FBI warns of drive-by attacks from Reveton virus
- By Kevin McCaney
- Aug 10, 2012
The FBI has issued a warning about a new version of a “drive-by” virus that locks users’ computers, tells them they’ve violated federal law and demands they pay a fine through a prepaid card service.
The message appears to come from the FBI or the Justice Department’s Computer Crime and Intellectual Property Section, the FBI said in its warning about the virus. And although the ruse might seem obvious to most computer users, “some people have actually paid the so-called fine,” said Donna Gregory of the Internet Crime Complaint Center.
A scam that tries to take advantage of the FBI’s authority is nothing new — the IC3’s 2011 Internet Crime Report said FBI-related scams were the most common type on the Internet — but the use of this burgeoning type of drive-by malware in such a swindle is fairly recent.
The 5 most common online swindles
Many forms of malware download to a user’s computer when they open a file or attachment, the FBI said. Drive-by malware can download itself when you click on a compromised website, by taking advantage of vulnerabilities in Web browsers or plug-ins that work within the browser.
And although it often will try to sneak in without the user noticing, this particular piece of malware, known as Reveton ransomware, is anything but subtle. It immediately locks up the victim’s computer and displays a message declaring that a violation of federal law has taken place — associated with child pornography or other illegal activity — and ordering the user to pay the fine.
The FBI said it first came across Reveton, which is distributed via the Citadel malware platform, in 2011. And IC3 issued a warning in May this year, but drive-by malware has spread, both domestically and overseas, since then. Gregory said IC3 has been getting dozens of complaints daily.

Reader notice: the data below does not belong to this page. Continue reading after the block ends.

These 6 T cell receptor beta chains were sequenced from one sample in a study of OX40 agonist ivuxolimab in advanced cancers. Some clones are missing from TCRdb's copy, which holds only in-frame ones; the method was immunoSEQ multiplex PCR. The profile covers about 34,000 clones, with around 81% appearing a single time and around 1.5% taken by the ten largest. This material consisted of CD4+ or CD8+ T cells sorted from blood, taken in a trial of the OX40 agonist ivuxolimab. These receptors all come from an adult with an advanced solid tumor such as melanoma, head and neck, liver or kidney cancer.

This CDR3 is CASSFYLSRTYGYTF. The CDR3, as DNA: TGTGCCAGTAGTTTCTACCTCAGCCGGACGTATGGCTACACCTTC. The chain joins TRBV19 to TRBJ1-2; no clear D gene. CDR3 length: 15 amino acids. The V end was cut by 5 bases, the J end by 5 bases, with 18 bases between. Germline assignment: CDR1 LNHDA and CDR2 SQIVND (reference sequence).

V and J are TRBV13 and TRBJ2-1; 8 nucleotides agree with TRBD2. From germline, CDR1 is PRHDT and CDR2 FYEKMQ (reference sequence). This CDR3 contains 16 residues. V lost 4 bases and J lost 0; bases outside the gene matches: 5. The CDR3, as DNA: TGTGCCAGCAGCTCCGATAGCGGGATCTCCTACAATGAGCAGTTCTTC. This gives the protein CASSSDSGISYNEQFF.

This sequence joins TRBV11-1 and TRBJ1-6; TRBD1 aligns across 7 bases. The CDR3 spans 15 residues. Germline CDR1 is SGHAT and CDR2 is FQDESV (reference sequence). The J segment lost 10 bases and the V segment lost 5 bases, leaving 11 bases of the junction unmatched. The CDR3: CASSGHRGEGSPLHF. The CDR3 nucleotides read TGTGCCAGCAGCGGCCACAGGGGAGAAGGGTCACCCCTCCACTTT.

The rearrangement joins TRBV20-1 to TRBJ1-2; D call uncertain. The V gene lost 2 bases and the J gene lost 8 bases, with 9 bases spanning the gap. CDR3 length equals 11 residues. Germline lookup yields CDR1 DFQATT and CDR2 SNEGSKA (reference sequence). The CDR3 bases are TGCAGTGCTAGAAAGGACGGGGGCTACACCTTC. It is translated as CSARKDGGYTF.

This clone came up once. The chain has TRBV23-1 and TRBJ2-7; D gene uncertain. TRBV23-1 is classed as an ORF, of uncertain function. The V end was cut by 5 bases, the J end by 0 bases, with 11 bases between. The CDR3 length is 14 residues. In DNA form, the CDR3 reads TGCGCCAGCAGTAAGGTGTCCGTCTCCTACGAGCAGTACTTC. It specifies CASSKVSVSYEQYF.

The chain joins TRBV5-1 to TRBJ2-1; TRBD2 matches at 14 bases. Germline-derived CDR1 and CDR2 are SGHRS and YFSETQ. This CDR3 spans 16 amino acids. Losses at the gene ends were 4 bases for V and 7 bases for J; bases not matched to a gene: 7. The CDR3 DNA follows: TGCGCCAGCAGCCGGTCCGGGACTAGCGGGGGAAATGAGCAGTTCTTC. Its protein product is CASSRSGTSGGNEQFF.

IC3 recommends that victims of the Reveton virus should not, of course, pay any money to remove the virus.. Instead they should contact a computer professional or, if it’s on a work computer, the IT shop. The security company F-Secure, for one, also offers instructions on removing the virus.
But if you manage to unlock the computer, be aware that Reveton could still be operating in the background, looking, for example, to use a key-logger to steal personal information such as user names, passwords and credit card numbers, IC3 warned.
And IC3 is urging victims to file a complaint and look for updates about the Reveton virus on its website.
IC3 is a partnership between the FBI and the National White Collar Crime Center that was set up in 2000 to give people an easy way to report online crime and to assist law enforcement agencies in tracking cyber crimes.
Kevin McCaney is editor of Defense Systems. Follow him on Twitter: @KevinMcCaney.